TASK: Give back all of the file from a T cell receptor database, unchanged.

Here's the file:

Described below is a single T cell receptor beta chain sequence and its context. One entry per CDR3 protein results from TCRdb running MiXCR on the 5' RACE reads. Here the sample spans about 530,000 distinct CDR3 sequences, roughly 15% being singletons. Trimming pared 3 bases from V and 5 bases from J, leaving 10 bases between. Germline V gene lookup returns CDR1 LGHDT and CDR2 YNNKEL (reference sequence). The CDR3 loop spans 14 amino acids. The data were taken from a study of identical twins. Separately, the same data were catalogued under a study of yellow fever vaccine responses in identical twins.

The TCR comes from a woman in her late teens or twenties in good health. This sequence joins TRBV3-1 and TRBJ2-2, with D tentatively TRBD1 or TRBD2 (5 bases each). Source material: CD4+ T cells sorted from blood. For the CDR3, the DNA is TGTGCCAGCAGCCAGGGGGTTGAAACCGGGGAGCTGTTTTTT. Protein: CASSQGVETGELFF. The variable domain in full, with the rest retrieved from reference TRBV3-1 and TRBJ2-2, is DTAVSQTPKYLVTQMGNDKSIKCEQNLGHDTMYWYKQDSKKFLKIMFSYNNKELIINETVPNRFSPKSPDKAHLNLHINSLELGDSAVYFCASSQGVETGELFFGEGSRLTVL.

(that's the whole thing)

Described below is a single T cell receptor beta chain sequence and its context. One entry per CDR3 protein results from TCRdb running MiXCR on the 5' RACE reads. Here the sample spans about 530,000 distinct CDR3 sequences, roughly 15% being singletons. Trimming pared 3 bases from V and 5 bases from J, leaving 10 bases between. Germline V gene lookup returns CDR1 LGHDT and CDR2 YNNKEL (reference sequence). The CDR3 loop spans 14 amino acids. The data were taken from a study of identical twins. Separately, the same data were catalogued under a study of yellow fever vaccine responses in identical twins.

The TCR comes from a woman in her late teens or twenties in good health. This sequence joins TRBV3-1 and TRBJ2-2, with D tentatively TRBD1 or TRBD2 (5 bases each). Source material: CD4+ T cells sorted from blood. For the CDR3, the DNA is TGTGCCAGCAGCCAGGGGGTTGAAACCGGGGAGCTGTTTTTT. Protein: CASSQGVETGELFF. The variable domain in full, with the rest retrieved from reference TRBV3-1 and TRBJ2-2, is DTAVSQTPKYLVTQMGNDKSIKCEQNLGHDTMYWYKQDSKKFLKIMFSYNNKELIINETVPNRFSPKSPDKAHLNLHINSLELGDSAVYFCASSQGVETGELFFGEGSRLTVL.